Saturday, January 12, 2008

Arizona - January 2008 part 2

Here's the second post on my recent Arizona trip. Unfortunately, most of the rest of my trip was spent engaging in (gasp) work. Most touristy type activities close before 5pm which is usually before I was off work. But I did manage to have a little bit of fun here and there.

Link to part one. (visits to Kratchner State Park & the Queen Mine Underground Tour)

Teaser picture: Arizona sunset....

In full post I discuss: The Lavender Pit Mine in Bisbee, On the Road to Agua Prieta, La Frontera, Tombstone, and Tucson Hotel Decoration.

I had to drive through Bisbee a couple more times when going to the border and back to my hotel. Totally aside from the mines, there's some fabulous scenery. North of Bisbee the hills aren't as colorful but at sunset, the exposed rock practically glows.

There's also a short tunnel through a hill:

Back in Bisbee, on the other side of the mountain from the mine tours, there’s the old pit mines. The mountains of either side of the road become Technicolor:

The pit mine is actually two pits. The largest is called “The Lavender Pit”. One cool thing: when you’re driving on 80-South, Bisbee has a scenic view on the side that looks over the main pit. Unfortunately, someone's vandalized the historical plaque:

Ugh, punks.

Aside from that, the scenic view is really nice. Whoever built it was considerate enough to have camera-sized holes cut into the chain link fence so you can get unobstructed pictures. And you do need that fence, less than 3ft past it the ground just drops away. I could only stop in the early morning on my way to the plant but it’s a truly majestic view:

Note the size of buildings in the last picture. Sorry about the last one being so dark; the sun was rising behind the mountains and it overwhelmed the view a bit. Also, if you look at the first two photos in full size, they are a little blurry. My camera wasn't able to focus on the other side of the pit because the other side was too far away.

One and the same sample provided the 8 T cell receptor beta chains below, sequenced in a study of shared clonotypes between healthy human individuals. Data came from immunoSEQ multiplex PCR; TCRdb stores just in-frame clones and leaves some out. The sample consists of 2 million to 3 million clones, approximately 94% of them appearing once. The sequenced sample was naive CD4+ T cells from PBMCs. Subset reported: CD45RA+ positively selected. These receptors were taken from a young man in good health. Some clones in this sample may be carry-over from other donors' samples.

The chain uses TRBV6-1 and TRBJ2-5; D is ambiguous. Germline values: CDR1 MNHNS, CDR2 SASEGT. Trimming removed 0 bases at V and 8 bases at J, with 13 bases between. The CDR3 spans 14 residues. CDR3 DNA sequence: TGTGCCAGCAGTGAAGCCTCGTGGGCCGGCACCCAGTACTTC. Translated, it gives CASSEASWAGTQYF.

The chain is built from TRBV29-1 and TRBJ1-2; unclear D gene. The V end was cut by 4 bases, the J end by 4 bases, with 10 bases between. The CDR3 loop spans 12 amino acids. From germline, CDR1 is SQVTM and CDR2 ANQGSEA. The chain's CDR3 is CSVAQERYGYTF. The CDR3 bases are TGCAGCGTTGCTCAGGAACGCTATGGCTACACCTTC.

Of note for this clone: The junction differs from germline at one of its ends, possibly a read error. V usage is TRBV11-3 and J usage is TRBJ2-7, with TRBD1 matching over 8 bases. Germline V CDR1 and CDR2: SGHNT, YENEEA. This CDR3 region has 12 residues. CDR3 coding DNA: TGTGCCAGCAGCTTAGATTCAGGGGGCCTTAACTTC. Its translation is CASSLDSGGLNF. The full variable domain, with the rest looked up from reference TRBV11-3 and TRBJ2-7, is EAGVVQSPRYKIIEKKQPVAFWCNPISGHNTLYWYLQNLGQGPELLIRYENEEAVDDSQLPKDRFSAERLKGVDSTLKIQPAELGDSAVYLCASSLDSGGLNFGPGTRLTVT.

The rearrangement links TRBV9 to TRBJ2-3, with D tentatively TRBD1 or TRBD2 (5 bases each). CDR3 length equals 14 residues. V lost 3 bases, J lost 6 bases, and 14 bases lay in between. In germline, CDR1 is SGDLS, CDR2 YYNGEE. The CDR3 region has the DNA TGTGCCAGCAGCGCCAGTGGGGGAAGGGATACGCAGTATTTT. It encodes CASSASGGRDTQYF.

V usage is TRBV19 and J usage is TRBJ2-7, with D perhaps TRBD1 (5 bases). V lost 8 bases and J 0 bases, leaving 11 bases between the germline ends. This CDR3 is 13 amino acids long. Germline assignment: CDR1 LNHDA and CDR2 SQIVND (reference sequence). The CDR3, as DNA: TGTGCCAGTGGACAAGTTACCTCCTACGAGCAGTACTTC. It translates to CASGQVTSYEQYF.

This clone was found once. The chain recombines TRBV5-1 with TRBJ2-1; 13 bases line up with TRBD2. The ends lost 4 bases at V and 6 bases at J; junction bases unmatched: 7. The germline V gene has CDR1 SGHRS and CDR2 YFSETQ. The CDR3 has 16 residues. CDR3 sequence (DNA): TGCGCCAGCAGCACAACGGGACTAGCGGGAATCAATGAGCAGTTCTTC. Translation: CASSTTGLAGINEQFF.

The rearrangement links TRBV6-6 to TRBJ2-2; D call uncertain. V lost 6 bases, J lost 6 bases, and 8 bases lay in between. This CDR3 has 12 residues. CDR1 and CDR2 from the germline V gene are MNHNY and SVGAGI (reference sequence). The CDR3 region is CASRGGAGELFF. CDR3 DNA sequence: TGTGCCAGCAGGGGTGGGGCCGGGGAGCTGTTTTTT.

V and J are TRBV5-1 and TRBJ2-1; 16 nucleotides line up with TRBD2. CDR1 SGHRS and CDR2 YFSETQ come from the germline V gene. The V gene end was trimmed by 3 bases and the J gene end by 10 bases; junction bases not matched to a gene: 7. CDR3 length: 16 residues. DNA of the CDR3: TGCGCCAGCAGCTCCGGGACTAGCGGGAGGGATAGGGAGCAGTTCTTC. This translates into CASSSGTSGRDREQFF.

Across the highway and just past the Lavender Pit, three large semi-circular structures loom over the road.

I think these are medium-old mine entrances, maybe from mid-1900s? They look too recent to be from the late 1800s and the style reminds me vaguely of WWII bunkers.

Also, in South Bisbee, there’s a round-about! These aren’t very common in the US and certainly not in rural areas so I was a bit surprised to see it.

On the way to Douglas after you get clear of the mountains around Bisbee, there’s a gravel production facility of some kind. They are basically grinding up one of the hills out there. Right now, the hill appears like a real-world section view:

Right off SH80 where I took the above photo, there's a historical marker:

As a Texan, it’s difficult for me to adjust to the fact that there is no natural boundary, like the Rio Grande between the USA and Mexico. When I crossed into AP, I reflexively had my money out for a toll bridge that does not exist in Arizona. There’s just a little light for Mexican Customs Inspections.

Honestly, would you believe this fence keeps people out?

Yeah, me neither...The lack of natural boundrary makes waiting in line at the border a bit surreal:

On the way back to Tucson, you can drive through the famous Tombstone. I wanted to get a picture of the OK Corral but it was dark by the time I drove through. Besides, the OK Corral is walled off.

Yep, the OK Corral is completely enclosed. My first thought was “They fenced in the OK Corral?! Blasphemy!” My second thought (imagine in a know-it-all tone): “Technically, it’s always been enclosed. That’s why it was called a corral.” And there’s a reason for the walls. There’s a reenactment show that reproduces the famous shoot-out inside the corral for tourists. I don't suppose they either want people injured or watching without paying.

Tired and a little bit sick of Arizona, my hotel in Tucson was a wonderful surprise. The patterns were just the sort of out-of-control madness I love. It was a nice pick-me-up. Here's the hallway carpet:

Even the elevators got in the action with a wild combination of textures:

The hotel room had two different kinds of chairs. Easy chairs:

And the desk chairs:

And finally, the bedspread

Needless to say, my collection of upholstery patterns is delightfully larger after this trip.

My flight out of Tucson was too early Friday morning for me to be snapping pictures. But, while waiting for my connecting flight in Dallas, I noticed something across the aisle:

This sucker's huge. You can literally walk through it!

An hour later, I was back in San Antonio. All in all, the trip was quite enjoyable as far as work-required travel goes.

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